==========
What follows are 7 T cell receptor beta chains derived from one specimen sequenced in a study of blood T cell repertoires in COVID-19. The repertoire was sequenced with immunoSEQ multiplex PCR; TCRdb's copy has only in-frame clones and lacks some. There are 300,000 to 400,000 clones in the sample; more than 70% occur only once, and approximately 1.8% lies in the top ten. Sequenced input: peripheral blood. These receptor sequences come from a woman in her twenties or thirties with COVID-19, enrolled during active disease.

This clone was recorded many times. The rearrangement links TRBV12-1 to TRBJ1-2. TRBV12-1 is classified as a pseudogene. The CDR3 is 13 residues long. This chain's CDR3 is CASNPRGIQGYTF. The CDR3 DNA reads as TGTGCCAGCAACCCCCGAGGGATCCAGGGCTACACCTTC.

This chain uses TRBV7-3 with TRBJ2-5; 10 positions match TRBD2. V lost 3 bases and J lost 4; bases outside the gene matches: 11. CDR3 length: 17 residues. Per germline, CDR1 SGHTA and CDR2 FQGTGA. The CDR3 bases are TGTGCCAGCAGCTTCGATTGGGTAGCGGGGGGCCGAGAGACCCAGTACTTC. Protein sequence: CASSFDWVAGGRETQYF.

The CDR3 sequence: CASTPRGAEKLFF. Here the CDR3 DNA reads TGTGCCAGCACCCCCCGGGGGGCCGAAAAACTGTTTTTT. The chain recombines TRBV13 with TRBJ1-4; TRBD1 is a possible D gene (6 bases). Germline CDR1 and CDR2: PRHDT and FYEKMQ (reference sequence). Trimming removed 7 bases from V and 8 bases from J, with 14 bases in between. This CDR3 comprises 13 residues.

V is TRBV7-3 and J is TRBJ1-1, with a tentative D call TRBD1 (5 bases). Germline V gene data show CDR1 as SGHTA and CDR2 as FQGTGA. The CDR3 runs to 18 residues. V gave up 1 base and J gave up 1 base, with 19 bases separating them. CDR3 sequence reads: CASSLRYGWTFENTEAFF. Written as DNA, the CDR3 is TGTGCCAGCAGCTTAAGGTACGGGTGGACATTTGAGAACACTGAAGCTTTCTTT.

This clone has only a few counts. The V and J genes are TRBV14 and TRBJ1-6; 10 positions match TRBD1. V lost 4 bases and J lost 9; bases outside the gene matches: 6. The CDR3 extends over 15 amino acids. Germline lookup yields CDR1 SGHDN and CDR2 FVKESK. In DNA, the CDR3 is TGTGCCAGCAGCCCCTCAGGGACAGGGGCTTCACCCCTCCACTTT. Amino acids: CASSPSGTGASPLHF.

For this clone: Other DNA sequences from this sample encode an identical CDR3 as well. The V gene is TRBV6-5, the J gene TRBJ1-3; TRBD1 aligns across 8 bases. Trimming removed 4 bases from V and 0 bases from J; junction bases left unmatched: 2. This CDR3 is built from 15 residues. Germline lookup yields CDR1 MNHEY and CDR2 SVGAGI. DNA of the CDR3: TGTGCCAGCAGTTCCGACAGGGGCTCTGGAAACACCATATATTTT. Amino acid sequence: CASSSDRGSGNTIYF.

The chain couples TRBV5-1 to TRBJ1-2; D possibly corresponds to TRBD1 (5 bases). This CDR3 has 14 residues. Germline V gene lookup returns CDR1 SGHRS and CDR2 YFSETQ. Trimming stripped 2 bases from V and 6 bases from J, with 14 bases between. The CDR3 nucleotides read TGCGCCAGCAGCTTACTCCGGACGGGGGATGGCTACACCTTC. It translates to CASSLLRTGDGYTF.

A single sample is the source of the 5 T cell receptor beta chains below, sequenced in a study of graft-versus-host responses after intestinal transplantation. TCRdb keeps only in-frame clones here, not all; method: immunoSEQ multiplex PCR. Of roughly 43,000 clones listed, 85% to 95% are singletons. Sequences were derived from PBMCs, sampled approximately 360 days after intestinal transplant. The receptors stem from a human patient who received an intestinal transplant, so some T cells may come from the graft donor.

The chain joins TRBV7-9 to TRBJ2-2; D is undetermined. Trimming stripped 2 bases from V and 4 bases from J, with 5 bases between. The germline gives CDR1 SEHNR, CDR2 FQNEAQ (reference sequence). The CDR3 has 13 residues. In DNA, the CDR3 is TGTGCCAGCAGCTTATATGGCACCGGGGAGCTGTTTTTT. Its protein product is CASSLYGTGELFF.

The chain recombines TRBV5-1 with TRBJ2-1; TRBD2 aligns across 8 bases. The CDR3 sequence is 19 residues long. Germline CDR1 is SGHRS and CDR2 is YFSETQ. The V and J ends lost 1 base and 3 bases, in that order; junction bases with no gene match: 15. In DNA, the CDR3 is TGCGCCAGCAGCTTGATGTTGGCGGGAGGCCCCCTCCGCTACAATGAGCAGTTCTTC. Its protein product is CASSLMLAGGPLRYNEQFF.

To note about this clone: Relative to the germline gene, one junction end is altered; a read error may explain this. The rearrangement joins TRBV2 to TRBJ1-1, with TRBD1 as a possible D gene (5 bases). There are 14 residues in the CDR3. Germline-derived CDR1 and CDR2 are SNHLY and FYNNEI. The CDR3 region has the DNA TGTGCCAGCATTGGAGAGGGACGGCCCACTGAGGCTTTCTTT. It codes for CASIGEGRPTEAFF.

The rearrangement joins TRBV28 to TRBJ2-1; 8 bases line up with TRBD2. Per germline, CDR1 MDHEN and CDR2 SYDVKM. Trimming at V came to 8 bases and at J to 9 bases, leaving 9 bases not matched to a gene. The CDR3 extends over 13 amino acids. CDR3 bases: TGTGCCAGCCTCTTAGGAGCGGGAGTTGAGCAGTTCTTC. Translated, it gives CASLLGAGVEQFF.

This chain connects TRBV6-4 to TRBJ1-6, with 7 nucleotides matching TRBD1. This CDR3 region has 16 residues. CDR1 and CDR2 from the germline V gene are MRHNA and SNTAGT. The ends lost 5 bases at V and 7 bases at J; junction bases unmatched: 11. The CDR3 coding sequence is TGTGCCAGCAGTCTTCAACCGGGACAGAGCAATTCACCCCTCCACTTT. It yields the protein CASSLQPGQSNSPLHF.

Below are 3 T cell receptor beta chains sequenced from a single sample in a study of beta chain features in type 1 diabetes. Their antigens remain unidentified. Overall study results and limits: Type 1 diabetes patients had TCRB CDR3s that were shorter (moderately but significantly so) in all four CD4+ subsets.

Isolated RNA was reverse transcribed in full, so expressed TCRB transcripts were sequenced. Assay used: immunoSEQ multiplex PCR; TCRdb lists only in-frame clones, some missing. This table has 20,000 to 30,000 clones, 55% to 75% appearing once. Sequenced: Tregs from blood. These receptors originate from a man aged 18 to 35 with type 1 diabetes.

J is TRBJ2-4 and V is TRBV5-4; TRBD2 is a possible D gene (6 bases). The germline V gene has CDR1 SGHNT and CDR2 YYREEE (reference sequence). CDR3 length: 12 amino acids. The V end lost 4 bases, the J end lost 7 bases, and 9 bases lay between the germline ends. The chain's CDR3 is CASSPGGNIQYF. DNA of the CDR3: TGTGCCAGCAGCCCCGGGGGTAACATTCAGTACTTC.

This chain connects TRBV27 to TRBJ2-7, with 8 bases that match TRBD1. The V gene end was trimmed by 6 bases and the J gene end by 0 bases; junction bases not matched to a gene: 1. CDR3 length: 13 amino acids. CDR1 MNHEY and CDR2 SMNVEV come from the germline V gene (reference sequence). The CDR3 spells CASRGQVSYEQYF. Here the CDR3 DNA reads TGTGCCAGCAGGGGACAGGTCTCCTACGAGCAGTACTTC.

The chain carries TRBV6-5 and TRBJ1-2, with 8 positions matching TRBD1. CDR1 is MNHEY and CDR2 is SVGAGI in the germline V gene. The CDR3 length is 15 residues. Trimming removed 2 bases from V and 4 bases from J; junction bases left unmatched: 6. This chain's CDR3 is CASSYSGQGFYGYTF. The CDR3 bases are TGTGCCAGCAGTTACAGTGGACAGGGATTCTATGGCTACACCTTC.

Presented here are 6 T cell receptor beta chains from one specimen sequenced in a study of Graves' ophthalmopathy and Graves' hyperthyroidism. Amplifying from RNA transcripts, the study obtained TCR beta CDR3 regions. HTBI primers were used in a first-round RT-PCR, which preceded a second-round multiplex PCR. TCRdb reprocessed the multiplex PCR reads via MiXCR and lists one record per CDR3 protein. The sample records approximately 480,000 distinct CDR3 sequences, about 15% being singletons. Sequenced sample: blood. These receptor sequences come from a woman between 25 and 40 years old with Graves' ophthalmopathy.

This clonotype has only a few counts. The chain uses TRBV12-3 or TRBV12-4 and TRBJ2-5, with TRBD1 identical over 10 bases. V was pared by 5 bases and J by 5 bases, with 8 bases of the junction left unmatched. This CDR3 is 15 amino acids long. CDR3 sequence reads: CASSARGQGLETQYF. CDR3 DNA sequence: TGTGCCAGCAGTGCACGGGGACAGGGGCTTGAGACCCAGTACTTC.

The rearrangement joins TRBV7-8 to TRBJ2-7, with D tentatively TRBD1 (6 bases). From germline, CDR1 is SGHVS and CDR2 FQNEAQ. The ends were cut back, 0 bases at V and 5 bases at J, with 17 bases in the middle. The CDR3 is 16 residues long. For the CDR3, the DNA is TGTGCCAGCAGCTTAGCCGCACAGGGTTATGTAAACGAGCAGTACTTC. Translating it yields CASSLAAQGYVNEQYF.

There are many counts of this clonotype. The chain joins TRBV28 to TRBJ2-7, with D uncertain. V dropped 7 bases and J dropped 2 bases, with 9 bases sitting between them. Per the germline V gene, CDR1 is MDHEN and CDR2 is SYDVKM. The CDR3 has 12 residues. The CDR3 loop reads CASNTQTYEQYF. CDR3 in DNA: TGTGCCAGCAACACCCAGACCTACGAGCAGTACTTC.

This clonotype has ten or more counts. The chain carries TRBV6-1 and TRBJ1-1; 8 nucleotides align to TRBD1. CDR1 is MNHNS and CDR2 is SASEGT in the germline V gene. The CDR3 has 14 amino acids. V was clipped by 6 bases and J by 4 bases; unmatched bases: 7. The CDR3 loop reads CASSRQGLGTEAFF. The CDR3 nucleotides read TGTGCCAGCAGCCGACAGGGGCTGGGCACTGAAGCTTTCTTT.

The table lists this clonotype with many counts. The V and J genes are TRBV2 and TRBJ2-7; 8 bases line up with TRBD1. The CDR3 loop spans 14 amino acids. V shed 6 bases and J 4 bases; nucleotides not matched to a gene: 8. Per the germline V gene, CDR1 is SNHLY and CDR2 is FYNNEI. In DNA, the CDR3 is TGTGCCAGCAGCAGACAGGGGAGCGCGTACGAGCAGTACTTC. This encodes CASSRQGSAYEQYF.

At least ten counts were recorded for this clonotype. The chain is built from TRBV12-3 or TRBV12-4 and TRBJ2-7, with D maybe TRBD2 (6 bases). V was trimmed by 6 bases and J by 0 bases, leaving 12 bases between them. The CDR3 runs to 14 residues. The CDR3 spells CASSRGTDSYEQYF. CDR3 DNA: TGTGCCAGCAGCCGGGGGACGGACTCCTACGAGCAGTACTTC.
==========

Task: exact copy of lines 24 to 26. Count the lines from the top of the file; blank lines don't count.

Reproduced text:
This clonotype has ten or more counts. The chain carries TRBV6-1 and TRBJ1-1; 8 nucleotides align to TRBD1. CDR1 is MNHNS and CDR2 is SASEGT in the germline V gene. The CDR3 has 14 amino acids. V was clipped by 6 bases and J by 4 bases; unmatched bases: 7. The CDR3 loop reads CASSRQGLGTEAFF. The CDR3 nucleotides read TGTGCCAGCAGCCGACAGGGGCTGGGCACTGAAGCTTTCTTT.

The table lists this clonotype with many counts. The V and J genes are TRBV2 and TRBJ2-7; 8 bases line up with TRBD1. The CDR3 loop spans 14 amino acids. V shed 6 bases and J 4 bases; nucleotides not matched to a gene: 8. Per the germline V gene, CDR1 is SNHLY and CDR2 is FYNNEI. In DNA, the CDR3 is TGTGCCAGCAGCAGACAGGGGAGCGCGTACGAGCAGTACTTC. This encodes CASSRQGSAYEQYF.

At least ten counts were recorded for this clonotype. The chain is built from TRBV12-3 or TRBV12-4 and TRBJ2-7, with D maybe TRBD2 (6 bases). V was trimmed by 6 bases and J by 0 bases, leaving 12 bases between them. The CDR3 runs to 14 residues. The CDR3 spells CASSRGTDSYEQYF. CDR3 DNA: TGTGCCAGCAGCCGGGGGACGGACTCCTACGAGCAGTACTTC.